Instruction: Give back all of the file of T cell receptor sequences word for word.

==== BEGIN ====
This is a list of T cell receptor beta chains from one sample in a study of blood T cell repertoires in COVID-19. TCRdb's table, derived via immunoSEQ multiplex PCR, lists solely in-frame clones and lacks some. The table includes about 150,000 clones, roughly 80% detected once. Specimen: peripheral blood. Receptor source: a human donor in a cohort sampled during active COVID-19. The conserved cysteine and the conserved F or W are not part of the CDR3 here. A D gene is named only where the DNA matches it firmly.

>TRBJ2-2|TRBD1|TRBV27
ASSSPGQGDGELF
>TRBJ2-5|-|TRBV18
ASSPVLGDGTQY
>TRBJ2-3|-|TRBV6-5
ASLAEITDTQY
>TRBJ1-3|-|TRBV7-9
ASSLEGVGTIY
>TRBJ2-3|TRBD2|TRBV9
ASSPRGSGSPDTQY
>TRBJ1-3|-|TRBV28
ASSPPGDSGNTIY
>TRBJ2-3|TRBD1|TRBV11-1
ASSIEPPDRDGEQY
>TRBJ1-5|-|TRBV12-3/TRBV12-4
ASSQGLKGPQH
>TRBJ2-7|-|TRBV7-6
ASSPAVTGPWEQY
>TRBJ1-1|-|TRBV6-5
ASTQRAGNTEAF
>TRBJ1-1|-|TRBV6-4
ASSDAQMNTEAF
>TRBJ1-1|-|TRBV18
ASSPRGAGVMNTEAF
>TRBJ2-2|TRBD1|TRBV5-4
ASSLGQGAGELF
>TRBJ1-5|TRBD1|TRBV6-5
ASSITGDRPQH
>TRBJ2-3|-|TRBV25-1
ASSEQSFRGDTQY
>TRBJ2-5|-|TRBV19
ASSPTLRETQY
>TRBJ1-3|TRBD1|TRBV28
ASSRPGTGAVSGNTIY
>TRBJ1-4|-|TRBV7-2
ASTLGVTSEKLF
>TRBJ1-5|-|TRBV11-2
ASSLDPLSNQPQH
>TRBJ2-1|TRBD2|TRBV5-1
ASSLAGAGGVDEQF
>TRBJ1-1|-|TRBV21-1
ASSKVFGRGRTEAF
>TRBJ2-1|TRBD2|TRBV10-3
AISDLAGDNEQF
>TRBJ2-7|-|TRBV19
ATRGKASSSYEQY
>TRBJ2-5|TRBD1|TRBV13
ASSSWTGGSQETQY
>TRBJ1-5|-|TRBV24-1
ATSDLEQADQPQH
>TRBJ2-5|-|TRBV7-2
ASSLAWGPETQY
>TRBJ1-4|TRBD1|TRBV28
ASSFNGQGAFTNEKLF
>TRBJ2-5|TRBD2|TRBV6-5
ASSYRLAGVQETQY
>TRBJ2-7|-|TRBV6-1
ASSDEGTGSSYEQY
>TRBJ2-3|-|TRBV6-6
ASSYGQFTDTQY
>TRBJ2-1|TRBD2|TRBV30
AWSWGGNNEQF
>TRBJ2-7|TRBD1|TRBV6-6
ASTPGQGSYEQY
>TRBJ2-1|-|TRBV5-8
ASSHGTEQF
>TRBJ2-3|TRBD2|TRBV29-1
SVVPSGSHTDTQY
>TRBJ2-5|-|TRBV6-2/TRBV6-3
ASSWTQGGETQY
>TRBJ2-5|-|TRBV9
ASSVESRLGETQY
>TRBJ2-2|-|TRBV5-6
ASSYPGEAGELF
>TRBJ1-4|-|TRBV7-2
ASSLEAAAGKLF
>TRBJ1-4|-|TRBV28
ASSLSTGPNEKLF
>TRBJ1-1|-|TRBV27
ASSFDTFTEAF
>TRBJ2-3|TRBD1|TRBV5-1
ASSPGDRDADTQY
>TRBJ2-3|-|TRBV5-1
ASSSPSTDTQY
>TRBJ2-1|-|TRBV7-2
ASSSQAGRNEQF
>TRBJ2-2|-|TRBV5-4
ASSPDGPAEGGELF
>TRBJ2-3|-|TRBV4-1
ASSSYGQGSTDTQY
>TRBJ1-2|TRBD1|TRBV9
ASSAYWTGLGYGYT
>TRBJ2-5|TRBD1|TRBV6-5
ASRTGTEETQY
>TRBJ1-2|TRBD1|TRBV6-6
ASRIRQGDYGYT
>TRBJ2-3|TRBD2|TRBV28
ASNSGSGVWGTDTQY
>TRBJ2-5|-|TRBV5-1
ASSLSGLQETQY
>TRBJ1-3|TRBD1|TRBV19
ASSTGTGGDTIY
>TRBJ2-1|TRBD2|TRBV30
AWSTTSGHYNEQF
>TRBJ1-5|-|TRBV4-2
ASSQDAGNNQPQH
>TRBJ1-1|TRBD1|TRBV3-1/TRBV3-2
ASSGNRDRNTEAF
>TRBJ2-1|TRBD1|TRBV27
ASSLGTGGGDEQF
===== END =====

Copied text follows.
This is a list of T cell receptor beta chains from one sample in a study of blood T cell repertoires in COVID-19. TCRdb's table, derived via immunoSEQ multiplex PCR, lists solely in-frame clones and lacks some. The table includes about 150,000 clones, roughly 80% detected once. Specimen: peripheral blood. Receptor source: a human donor in a cohort sampled during active COVID-19. The conserved cysteine and the conserved F or W are not part of the CDR3 here. A D gene is named only where the DNA matches it firmly.

>TRBJ2-2|TRBD1|TRBV27
ASSSPGQGDGELF
>TRBJ2-5|-|TRBV18
ASSPVLGDGTQY
>TRBJ2-3|-|TRBV6-5
ASLAEITDTQY
>TRBJ1-3|-|TRBV7-9
ASSLEGVGTIY
>TRBJ2-3|TRBD2|TRBV9
ASSPRGSGSPDTQY
>TRBJ1-3|-|TRBV28
ASSPPGDSGNTIY
>TRBJ2-3|TRBD1|TRBV11-1
ASSIEPPDRDGEQY
>TRBJ1-5|-|TRBV12-3/TRBV12-4
ASSQGLKGPQH
>TRBJ2-7|-|TRBV7-6
ASSPAVTGPWEQY
>TRBJ1-1|-|TRBV6-5
ASTQRAGNTEAF
>TRBJ1-1|-|TRBV6-4
ASSDAQMNTEAF
>TRBJ1-1|-|TRBV18
ASSPRGAGVMNTEAF
>TRBJ2-2|TRBD1|TRBV5-4
ASSLGQGAGELF
>TRBJ1-5|TRBD1|TRBV6-5
ASSITGDRPQH
>TRBJ2-3|-|TRBV25-1
ASSEQSFRGDTQY
>TRBJ2-5|-|TRBV19
ASSPTLRETQY
>TRBJ1-3|TRBD1|TRBV28
ASSRPGTGAVSGNTIY
>TRBJ1-4|-|TRBV7-2
ASTLGVTSEKLF
>TRBJ1-5|-|TRBV11-2
ASSLDPLSNQPQH
>TRBJ2-1|TRBD2|TRBV5-1
ASSLAGAGGVDEQF
>TRBJ1-1|-|TRBV21-1
ASSKVFGRGRTEAF
>TRBJ2-1|TRBD2|TRBV10-3
AISDLAGDNEQF
>TRBJ2-7|-|TRBV19
ATRGKASSSYEQY
>TRBJ2-5|TRBD1|TRBV13
ASSSWTGGSQETQY
>TRBJ1-5|-|TRBV24-1
ATSDLEQADQPQH
>TRBJ2-5|-|TRBV7-2
ASSLAWGPETQY
>TRBJ1-4|TRBD1|TRBV28
ASSFNGQGAFTNEKLF
>TRBJ2-5|TRBD2|TRBV6-5
ASSYRLAGVQETQY
>TRBJ2-7|-|TRBV6-1
ASSDEGTGSSYEQY
>TRBJ2-3|-|TRBV6-6
ASSYGQFTDTQY
>TRBJ2-1|TRBD2|TRBV30
AWSWGGNNEQF
>TRBJ2-7|TRBD1|TRBV6-6
ASTPGQGSYEQY
>TRBJ2-1|-|TRBV5-8
ASSHGTEQF
>TRBJ2-3|TRBD2|TRBV29-1
SVVPSGSHTDTQY
>TRBJ2-5|-|TRBV6-2/TRBV6-3
ASSWTQGGETQY
>TRBJ2-5|-|TRBV9
ASSVESRLGETQY
>TRBJ2-2|-|TRBV5-6
ASSYPGEAGELF
>TRBJ1-4|-|TRBV7-2
ASSLEAAAGKLF
>TRBJ1-4|-|TRBV28
ASSLSTGPNEKLF
>TRBJ1-1|-|TRBV27
ASSFDTFTEAF
>TRBJ2-3|TRBD1|TRBV5-1
ASSPGDRDADTQY
>TRBJ2-3|-|TRBV5-1
ASSSPSTDTQY
>TRBJ2-1|-|TRBV7-2
ASSSQAGRNEQF
>TRBJ2-2|-|TRBV5-4
ASSPDGPAEGGELF
>TRBJ2-3|-|TRBV4-1
ASSSYGQGSTDTQY
>TRBJ1-2|TRBD1|TRBV9
ASSAYWTGLGYGYT
>TRBJ2-5|TRBD1|TRBV6-5
ASRTGTEETQY
>TRBJ1-2|TRBD1|TRBV6-6
ASRIRQGDYGYT
>TRBJ2-3|TRBD2|TRBV28
ASNSGSGVWGTDTQY
>TRBJ2-5|-|TRBV5-1
ASSLSGLQETQY
>TRBJ1-3|TRBD1|TRBV19
ASSTGTGGDTIY
>TRBJ2-1|TRBD2|TRBV30
AWSTTSGHYNEQF
>TRBJ1-5|-|TRBV4-2
ASSQDAGNNQPQH
>TRBJ1-1|TRBD1|TRBV3-1/TRBV3-2
ASSGNRDRNTEAF
>TRBJ2-1|TRBD1|TRBV27
ASSLGTGGGDEQF